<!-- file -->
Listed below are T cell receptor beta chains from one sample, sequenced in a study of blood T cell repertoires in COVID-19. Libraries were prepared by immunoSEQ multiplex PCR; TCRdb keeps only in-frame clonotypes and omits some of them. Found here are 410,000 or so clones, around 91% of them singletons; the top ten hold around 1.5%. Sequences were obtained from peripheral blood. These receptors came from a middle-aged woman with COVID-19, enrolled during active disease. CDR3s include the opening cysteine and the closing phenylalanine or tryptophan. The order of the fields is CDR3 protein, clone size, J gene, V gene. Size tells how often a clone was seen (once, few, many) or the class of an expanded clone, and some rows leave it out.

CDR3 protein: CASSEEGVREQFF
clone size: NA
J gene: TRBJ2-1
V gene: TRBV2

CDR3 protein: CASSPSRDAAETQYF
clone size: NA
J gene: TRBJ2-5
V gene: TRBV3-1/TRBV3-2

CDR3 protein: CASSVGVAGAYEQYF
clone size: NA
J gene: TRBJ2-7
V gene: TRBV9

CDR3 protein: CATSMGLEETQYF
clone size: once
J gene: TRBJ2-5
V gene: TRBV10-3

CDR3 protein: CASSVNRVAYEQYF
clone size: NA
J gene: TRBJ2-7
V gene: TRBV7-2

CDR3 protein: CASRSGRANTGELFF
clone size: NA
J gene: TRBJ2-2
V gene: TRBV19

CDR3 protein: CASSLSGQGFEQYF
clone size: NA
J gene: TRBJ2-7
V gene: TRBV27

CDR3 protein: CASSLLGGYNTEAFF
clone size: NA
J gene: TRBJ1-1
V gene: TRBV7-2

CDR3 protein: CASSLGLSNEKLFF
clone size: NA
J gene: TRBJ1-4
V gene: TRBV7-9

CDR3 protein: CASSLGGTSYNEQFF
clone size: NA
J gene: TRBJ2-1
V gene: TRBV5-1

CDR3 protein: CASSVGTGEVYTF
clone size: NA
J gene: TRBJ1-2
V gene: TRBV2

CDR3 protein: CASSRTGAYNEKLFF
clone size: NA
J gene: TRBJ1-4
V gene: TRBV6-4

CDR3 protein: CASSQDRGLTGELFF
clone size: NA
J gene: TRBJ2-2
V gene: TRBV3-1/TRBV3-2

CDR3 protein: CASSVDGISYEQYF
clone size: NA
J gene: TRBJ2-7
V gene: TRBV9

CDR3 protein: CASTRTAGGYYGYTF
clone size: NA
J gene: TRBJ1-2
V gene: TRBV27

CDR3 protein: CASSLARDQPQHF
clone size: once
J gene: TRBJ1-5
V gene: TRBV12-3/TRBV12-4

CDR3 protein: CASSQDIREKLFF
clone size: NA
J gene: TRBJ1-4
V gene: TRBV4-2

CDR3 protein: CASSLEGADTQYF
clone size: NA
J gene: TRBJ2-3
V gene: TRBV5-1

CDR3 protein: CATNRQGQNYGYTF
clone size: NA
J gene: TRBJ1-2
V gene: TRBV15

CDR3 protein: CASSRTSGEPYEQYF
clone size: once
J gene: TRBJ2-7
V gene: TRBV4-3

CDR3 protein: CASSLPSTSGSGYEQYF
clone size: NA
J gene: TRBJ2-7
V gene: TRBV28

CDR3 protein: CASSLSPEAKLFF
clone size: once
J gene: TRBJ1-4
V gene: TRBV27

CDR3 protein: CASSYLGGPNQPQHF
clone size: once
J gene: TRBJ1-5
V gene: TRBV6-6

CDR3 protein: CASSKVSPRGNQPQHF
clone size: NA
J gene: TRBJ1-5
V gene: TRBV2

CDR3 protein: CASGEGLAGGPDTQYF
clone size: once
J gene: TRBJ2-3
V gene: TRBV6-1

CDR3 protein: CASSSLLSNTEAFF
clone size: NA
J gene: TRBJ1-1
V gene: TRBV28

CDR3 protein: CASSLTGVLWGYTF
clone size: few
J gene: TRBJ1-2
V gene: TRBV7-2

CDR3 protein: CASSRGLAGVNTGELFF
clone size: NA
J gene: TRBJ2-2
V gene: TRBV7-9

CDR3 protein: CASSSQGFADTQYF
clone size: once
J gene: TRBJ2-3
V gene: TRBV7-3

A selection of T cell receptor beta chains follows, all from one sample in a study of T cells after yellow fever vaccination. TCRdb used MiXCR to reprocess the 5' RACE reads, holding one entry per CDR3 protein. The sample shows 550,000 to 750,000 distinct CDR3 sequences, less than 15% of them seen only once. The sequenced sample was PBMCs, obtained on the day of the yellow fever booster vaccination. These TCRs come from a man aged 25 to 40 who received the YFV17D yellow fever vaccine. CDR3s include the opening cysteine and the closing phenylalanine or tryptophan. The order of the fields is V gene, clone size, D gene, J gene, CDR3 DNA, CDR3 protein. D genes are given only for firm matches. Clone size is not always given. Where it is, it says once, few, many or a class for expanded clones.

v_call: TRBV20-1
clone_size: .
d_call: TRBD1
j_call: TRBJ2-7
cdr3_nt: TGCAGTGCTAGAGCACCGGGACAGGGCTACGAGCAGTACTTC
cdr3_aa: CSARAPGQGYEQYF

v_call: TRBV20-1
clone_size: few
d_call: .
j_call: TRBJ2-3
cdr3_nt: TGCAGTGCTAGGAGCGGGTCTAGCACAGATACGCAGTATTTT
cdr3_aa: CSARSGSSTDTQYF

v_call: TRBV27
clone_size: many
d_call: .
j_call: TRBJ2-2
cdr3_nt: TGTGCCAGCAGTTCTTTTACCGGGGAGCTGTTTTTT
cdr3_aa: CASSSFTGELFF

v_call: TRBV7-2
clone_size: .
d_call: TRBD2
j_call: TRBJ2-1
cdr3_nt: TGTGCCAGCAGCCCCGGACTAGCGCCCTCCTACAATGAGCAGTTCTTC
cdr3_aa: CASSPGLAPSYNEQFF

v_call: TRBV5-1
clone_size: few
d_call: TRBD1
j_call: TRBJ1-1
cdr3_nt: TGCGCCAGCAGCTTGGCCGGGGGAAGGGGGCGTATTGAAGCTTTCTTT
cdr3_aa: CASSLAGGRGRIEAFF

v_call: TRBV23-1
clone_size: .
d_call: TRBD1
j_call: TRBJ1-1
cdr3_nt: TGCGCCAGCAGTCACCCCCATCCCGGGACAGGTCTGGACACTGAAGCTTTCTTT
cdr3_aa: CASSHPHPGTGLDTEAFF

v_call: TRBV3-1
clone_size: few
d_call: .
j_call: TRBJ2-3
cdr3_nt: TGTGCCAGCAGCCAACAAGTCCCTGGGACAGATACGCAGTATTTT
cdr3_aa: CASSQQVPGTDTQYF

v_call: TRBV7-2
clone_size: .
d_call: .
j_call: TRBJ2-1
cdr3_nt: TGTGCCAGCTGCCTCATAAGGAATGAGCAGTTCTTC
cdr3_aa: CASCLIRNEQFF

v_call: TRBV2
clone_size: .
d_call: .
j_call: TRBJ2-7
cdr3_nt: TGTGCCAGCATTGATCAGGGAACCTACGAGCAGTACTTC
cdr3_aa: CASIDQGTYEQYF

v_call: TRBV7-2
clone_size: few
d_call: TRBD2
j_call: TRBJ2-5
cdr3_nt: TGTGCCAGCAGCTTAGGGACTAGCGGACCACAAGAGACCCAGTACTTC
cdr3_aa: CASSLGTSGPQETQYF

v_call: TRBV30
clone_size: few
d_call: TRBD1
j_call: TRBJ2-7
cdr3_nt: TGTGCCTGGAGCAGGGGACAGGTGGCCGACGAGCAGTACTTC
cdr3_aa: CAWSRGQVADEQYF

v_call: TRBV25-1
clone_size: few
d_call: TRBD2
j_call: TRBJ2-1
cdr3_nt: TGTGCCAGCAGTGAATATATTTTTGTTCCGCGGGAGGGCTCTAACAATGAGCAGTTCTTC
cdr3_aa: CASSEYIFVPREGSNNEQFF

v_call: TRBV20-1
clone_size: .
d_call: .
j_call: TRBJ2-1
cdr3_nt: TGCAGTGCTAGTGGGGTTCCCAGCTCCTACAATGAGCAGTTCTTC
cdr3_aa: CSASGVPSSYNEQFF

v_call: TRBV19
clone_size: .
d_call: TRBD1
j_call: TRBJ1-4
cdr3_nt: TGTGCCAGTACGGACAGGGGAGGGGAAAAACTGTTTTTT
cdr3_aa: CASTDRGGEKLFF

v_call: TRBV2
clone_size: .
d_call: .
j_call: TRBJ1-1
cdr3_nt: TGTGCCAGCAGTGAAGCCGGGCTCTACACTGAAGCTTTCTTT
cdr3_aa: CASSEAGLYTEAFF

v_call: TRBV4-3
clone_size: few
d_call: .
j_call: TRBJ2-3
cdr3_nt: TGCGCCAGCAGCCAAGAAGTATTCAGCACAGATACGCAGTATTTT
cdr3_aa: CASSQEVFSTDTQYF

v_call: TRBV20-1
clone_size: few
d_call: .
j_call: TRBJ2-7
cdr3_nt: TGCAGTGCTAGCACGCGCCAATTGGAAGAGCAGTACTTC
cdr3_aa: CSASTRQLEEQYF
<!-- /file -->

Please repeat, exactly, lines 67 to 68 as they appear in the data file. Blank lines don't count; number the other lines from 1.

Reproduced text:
clone size: NA
J gene: TRBJ1-4